AS OPPOSED TO, SAY, NANCY DREW. HOW DIFFERENT WAS THAT TO YOU AS A CHILD
AND HOW IMPORTANT WAS IT?
DS: I think it was really different. Up to then in the books I was reading,
the people were pretty perfect. Trixie struck me as unique and different.
I thought it was important. I felt very imperfect as a child. I felt
like an oddball because I'd rather sit and read and write than play
baseball. So I really identified with a character who was different.
AS A CHILD, WHAT DID YOU LIKE ABOUT THE TRIXIE BELDEN SERIES, AS A SERIES?
DS: The fact that it was a series was a big thing to me. I didn't come
from a reading family and so there was not a lot of guidance as to read
this or read that. I loved to read but I found it hard to find things
I'd like. We lived in a small town of 3000 people and the library was
one room above the police station. I found Trixie Belden and a series
was like nirvana. For every holiday and birthday, I'd ask for these
BEYOND WHAT YOU LIKED OR DIDN'T LIKE ABOUT THE TRIXIE BELDEN SERIES,
WHAT MADE THE SERIES MEMORABLE TO YOU?
DS: You know I can't put my finger on it. Part of it may be because
there are some really good mysteries. Even re-reading the ones now,
I can't always pick out who did what and can't figure out the ending.
They were well-written and engaging. They were believable. It wasn't
some chick in a foreign sports car.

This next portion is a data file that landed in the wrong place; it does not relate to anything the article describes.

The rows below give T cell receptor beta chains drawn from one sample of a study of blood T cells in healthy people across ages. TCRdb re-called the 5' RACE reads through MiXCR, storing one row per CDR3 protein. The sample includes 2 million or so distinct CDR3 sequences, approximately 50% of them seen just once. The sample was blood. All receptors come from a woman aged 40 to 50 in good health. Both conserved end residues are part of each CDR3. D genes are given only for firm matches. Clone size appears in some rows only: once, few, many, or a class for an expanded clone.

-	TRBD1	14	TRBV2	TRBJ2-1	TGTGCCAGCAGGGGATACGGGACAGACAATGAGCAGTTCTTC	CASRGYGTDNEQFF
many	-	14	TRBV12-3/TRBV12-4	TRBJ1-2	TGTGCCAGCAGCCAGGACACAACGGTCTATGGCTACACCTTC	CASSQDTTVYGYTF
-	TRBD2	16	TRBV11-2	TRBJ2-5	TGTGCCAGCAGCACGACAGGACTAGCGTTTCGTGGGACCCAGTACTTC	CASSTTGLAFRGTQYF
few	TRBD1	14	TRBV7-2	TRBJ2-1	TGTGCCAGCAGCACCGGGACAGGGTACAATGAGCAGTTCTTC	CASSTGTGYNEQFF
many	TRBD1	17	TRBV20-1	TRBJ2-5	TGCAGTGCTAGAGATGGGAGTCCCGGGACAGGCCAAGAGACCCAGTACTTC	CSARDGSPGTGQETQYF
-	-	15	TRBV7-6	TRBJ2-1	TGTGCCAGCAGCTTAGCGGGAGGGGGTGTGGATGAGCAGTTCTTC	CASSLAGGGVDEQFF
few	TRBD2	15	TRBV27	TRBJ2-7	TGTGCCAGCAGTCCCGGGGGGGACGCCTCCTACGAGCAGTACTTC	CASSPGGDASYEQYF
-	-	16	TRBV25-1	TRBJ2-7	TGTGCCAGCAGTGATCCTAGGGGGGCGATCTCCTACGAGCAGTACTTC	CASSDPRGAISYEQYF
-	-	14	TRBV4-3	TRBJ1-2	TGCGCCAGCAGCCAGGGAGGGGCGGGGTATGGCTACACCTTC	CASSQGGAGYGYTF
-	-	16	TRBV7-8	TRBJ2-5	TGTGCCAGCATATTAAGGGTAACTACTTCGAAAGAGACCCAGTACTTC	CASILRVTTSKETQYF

think as a child I was just thrilled that they kept coming. I wasn't
a real sophisticated kid. I just liked the people and the development
of the characters. They were changing.
IN GENERAL, HOW DID YOUR CHILDHOOD READING INFLUENCE YOUR WRITING (OR
DS: Well, I read a lot of mysteries not realizing that they were mysteries
and then when I finally got into the more adult sections of the library,
they steered me towards Victoria Holt & Mary Stewart which are romantic
suspense and that formed my taste in what I like to read. I'm not a
big one for literature. I tried to read some of the Oprah choices and
am almost always disappointed because of the ending. They're well-written.
But I like a sense of elation when I read. Those books were missing
a chapter. I wanted an ending. Because I have a taste for mysteries
and romances and that made me want to write that kind of book.
SPECIFICALLY, HOW DID READING TRIXIE BELDEN INFLUENCE YOUR WRITING (OR
IS THERE ANY DISCERNIBLE INFLUENCE)?
DS: I do think there's a lot of influence actually. Because of those
books, I wanted to write more of everyday mundane kinds of things, rather
than rich people. Of course, there is Honey and the Wheelers, but she
doesn't flaunt her money. I wanted to write about everyday people. When
I get a letter from a reader, I want it to say, 'I know that, I've experienced
that' (what you've written in the book). Trixie was living an everyday
life. Even when solving a mystery, she had to babysit Bobby.
AS AN ADULT AND AN AUTHOR, LOOKING BACK ON THE TRIXIE BELDEN SERIES,
WHAT DO YOU ADMIRE ABOUT THE BOOKS?
DS: There's some good character development throughout the books. Some
hints of what's going to come in the future. I think that's probably